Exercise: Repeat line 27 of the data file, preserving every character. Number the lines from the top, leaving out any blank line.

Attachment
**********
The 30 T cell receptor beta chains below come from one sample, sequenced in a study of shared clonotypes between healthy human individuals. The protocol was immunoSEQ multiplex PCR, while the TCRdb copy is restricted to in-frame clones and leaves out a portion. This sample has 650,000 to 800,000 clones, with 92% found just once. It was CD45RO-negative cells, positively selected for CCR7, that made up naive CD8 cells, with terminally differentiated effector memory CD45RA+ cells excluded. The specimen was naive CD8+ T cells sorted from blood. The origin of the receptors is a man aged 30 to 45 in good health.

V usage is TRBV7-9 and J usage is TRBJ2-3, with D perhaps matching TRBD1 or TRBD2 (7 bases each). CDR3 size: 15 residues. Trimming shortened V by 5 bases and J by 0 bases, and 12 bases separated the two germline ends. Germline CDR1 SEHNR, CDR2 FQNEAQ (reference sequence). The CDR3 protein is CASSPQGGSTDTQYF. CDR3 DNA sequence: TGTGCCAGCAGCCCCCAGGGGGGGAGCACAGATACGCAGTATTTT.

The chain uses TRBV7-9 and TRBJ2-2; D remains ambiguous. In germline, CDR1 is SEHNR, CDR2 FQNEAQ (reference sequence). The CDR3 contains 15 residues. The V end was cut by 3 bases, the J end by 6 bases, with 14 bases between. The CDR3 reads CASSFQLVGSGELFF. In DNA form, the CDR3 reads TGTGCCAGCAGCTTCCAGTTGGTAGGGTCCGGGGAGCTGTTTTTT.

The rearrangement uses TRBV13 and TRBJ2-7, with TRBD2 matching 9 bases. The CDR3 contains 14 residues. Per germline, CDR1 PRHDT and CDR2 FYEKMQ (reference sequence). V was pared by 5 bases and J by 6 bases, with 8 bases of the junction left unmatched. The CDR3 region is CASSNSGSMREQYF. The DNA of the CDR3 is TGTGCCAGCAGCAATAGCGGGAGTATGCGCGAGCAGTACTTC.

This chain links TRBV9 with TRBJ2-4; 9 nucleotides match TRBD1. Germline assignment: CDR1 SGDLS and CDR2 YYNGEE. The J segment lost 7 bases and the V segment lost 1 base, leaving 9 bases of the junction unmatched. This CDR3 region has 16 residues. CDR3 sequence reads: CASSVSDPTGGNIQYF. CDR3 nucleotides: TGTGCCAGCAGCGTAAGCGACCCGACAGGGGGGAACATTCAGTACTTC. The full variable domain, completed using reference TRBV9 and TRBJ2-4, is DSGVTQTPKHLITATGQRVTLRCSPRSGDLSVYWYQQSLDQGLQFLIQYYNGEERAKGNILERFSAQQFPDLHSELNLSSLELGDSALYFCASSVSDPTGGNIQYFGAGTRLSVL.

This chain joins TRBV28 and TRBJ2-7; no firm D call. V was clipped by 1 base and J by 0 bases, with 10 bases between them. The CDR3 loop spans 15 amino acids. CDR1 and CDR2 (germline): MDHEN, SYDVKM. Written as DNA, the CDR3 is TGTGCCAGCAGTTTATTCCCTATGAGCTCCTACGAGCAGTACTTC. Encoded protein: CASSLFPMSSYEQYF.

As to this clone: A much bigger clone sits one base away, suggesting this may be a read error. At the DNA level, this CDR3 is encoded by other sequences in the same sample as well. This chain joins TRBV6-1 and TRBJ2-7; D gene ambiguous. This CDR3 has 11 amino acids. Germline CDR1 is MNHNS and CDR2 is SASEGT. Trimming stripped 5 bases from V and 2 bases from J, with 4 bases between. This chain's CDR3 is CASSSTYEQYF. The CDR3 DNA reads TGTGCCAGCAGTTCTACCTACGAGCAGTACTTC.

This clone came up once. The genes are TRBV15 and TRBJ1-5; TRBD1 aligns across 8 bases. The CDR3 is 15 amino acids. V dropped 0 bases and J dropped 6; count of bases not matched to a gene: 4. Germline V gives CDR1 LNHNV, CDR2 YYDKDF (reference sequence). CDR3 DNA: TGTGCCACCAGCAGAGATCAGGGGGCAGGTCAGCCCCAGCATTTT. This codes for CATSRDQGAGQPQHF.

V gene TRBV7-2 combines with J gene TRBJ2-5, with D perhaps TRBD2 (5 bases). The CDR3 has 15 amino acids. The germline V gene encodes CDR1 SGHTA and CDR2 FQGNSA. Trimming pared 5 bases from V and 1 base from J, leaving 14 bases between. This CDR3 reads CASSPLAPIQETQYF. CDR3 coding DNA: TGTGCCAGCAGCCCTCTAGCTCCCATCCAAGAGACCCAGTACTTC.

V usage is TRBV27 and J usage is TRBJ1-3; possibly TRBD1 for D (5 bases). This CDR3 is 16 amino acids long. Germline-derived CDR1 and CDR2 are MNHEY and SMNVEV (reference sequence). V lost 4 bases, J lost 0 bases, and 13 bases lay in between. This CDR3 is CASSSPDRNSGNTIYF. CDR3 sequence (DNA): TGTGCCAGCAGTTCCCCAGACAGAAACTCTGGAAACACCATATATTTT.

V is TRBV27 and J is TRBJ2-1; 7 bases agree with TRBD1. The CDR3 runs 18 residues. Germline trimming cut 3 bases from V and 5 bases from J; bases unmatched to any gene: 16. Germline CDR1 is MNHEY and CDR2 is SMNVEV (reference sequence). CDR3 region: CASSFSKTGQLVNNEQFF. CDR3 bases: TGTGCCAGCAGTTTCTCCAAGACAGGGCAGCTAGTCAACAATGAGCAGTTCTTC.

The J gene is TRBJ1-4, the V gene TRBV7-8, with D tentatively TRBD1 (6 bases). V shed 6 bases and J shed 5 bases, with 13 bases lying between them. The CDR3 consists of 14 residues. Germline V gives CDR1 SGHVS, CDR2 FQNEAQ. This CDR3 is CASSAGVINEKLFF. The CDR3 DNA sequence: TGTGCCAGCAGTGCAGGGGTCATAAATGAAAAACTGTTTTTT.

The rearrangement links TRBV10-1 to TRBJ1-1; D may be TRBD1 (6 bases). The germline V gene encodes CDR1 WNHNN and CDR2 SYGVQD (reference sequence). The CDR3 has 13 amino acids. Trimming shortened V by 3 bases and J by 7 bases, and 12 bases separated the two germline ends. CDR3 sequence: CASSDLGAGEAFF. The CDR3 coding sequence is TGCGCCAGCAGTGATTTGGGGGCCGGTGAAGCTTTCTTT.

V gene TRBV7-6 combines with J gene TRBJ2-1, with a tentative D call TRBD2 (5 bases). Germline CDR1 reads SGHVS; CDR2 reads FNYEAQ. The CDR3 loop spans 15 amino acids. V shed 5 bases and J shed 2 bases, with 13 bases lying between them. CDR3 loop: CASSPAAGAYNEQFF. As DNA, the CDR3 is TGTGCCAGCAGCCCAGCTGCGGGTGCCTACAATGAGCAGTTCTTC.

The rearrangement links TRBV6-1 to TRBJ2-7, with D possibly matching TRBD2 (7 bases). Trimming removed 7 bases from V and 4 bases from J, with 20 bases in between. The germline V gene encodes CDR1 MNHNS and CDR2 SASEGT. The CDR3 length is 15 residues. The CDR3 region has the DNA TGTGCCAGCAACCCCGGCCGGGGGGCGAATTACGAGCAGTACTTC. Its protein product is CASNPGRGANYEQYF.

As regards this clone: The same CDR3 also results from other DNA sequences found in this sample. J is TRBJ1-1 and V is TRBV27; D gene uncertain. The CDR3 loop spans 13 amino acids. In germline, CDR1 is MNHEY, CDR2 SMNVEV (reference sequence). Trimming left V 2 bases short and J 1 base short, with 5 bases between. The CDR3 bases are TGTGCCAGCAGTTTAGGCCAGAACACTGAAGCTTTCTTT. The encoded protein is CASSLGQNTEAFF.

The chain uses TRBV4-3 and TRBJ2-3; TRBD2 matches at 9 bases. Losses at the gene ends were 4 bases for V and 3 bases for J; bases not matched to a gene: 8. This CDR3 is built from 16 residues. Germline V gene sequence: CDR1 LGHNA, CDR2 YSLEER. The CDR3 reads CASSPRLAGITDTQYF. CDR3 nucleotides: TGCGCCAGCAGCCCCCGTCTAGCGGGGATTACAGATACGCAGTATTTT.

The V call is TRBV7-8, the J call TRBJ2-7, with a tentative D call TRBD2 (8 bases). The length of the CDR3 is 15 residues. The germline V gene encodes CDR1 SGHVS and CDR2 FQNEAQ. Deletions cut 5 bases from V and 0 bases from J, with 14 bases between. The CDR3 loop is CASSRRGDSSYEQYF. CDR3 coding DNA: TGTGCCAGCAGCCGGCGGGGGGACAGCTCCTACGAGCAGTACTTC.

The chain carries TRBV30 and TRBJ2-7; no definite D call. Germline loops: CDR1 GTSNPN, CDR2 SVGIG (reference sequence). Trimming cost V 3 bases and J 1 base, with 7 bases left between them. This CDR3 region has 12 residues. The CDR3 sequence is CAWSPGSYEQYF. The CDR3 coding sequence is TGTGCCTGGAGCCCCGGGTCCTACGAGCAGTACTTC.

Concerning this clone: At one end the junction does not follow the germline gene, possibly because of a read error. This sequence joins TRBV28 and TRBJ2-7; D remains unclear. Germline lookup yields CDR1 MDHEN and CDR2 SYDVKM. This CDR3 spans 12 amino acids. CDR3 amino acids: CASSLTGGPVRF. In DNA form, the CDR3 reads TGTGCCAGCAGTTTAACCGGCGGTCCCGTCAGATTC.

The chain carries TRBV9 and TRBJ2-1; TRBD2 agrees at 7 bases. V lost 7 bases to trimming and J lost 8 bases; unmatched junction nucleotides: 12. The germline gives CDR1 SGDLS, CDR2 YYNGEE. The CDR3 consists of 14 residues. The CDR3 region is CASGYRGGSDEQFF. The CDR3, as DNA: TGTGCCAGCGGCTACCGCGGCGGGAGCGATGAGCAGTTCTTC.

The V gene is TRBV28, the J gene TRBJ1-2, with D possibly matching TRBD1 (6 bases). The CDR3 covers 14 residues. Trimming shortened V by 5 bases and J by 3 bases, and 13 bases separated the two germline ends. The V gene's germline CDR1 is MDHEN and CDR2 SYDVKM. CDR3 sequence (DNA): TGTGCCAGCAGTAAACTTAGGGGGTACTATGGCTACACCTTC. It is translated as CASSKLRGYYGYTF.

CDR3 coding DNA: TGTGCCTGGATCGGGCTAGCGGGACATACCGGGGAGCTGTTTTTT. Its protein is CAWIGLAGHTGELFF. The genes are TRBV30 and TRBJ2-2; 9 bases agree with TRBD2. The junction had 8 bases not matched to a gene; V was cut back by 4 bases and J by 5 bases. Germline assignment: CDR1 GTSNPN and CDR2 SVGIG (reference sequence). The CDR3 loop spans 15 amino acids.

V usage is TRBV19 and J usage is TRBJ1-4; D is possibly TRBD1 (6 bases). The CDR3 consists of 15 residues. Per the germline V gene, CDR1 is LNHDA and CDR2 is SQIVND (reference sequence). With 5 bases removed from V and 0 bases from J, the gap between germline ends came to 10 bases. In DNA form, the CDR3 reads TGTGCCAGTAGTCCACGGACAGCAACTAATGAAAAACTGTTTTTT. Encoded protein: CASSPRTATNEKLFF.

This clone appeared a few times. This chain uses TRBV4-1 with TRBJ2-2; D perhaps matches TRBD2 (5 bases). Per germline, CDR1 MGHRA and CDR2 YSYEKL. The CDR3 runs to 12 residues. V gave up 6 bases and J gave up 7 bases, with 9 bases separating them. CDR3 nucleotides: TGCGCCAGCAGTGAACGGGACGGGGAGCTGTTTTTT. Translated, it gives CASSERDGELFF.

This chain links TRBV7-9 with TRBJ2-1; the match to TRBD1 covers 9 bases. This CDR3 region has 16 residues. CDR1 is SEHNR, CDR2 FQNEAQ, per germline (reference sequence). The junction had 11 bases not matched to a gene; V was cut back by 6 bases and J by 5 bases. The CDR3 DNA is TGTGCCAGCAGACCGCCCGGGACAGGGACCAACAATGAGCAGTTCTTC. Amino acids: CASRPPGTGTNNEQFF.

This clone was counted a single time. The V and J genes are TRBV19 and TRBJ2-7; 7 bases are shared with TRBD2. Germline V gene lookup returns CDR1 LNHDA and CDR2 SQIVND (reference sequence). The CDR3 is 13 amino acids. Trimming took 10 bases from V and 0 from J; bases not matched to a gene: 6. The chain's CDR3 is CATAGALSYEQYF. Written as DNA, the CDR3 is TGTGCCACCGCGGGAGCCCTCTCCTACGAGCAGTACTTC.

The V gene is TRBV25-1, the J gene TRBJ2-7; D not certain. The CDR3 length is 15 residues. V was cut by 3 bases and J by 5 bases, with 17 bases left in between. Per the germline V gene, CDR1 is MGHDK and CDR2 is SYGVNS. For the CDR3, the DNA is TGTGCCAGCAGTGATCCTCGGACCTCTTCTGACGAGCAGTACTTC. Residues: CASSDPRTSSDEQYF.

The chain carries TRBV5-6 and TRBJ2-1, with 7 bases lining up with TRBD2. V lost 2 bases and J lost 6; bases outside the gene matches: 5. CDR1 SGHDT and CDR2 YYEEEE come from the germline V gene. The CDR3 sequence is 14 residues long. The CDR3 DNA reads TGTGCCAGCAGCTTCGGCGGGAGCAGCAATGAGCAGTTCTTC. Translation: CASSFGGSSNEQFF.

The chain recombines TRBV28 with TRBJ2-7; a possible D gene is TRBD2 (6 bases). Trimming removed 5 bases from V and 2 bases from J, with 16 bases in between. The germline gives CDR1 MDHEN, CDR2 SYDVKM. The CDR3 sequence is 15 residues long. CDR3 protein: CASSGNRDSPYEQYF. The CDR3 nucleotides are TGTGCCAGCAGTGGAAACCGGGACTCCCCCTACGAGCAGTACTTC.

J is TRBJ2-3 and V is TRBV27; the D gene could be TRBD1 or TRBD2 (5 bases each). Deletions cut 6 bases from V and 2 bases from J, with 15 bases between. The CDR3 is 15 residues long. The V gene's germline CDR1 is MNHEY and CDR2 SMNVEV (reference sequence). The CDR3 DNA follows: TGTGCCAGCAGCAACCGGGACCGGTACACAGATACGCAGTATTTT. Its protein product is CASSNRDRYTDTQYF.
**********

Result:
This clone was counted a single time. The V and J genes are TRBV19 and TRBJ2-7; 7 bases are shared with TRBD2. Germline V gene lookup returns CDR1 LNHDA and CDR2 SQIVND (reference sequence). The CDR3 is 13 amino acids. Trimming took 10 bases from V and 0 from J; bases not matched to a gene: 6. The chain's CDR3 is CATAGALSYEQYF. Written as DNA, the CDR3 is TGTGCCACCGCGGGAGCCCTCTCCTACGAGCAGTACTTC.